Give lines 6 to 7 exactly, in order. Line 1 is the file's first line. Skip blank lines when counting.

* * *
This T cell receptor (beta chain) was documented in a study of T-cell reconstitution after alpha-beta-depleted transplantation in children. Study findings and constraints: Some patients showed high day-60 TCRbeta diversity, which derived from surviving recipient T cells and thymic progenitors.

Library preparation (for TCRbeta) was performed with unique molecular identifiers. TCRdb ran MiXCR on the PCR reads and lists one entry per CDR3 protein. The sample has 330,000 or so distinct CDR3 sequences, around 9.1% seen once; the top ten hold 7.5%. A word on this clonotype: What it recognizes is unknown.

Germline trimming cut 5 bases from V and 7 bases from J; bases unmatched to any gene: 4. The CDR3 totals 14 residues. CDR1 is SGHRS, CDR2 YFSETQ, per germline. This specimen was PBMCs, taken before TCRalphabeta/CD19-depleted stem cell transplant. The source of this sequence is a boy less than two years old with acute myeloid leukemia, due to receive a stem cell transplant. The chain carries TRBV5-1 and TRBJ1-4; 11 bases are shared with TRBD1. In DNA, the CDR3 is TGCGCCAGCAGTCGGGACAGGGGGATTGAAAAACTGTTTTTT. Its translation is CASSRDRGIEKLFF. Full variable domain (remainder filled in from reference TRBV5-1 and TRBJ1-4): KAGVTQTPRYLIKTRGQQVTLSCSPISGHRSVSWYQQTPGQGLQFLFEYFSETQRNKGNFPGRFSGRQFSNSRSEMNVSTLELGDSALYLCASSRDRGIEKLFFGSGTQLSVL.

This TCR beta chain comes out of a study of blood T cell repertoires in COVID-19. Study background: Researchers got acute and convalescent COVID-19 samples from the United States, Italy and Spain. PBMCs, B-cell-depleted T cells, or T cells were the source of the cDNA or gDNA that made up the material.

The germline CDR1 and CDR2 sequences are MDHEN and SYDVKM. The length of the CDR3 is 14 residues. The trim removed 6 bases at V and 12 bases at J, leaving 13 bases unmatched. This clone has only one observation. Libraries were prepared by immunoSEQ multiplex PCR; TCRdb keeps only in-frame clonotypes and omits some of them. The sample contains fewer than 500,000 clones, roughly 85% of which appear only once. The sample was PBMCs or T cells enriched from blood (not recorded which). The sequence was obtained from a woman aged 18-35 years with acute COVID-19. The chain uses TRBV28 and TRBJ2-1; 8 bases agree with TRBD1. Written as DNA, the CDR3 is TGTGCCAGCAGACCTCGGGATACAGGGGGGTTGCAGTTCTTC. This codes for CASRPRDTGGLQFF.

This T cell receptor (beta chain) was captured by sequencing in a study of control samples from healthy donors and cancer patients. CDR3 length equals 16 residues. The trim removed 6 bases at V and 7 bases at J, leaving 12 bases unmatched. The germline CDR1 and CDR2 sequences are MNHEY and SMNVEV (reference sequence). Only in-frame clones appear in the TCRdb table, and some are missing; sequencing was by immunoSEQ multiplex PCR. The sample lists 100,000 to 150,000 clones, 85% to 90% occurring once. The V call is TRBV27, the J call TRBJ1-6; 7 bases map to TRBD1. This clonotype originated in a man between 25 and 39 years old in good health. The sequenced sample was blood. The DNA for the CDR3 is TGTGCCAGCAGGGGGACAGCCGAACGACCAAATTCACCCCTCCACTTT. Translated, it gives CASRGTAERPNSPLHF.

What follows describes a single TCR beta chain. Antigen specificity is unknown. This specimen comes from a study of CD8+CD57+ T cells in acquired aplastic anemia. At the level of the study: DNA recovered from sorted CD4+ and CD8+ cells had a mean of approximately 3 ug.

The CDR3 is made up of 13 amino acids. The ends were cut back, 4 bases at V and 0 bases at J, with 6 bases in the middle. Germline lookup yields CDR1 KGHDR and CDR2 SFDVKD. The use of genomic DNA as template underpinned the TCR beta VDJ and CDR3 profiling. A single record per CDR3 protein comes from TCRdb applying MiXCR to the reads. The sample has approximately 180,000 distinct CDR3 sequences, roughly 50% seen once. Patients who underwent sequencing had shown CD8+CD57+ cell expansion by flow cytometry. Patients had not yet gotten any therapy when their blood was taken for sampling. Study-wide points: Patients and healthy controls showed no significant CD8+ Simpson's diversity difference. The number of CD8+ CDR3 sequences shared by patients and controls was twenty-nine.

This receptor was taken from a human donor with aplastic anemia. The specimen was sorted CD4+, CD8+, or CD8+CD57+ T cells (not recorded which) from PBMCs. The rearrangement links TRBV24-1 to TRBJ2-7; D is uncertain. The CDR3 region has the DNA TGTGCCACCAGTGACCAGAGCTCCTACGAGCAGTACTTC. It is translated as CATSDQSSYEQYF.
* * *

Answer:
This T cell receptor (beta chain) was captured by sequencing in a study of control samples from healthy donors and cancer patients. CDR3 length equals 16 residues. The trim removed 6 bases at V and 7 bases at J, leaving 12 bases unmatched. The germline CDR1 and CDR2 sequences are MNHEY and SMNVEV (reference sequence). Only in-frame clones appear in the TCRdb table, and some are missing; sequencing was by immunoSEQ multiplex PCR. The sample lists 100,000 to 150,000 clones, 85% to 90% occurring once. The V call is TRBV27, the J call TRBJ1-6; 7 bases map to TRBD1. This clonotype originated in a man between 25 and 39 years old in good health. The sequenced sample was blood. The DNA for the CDR3 is TGTGCCAGCAGGGGGACAGCCGAACGACCAAATTCACCCCTCCACTTT. Translated, it gives CASRGTAERPNSPLHF.

What follows describes a single TCR beta chain. Antigen specificity is unknown. This specimen comes from a study of CD8+CD57+ T cells in acquired aplastic anemia. At the level of the study: DNA recovered from sorted CD4+ and CD8+ cells had a mean of approximately 3 ug.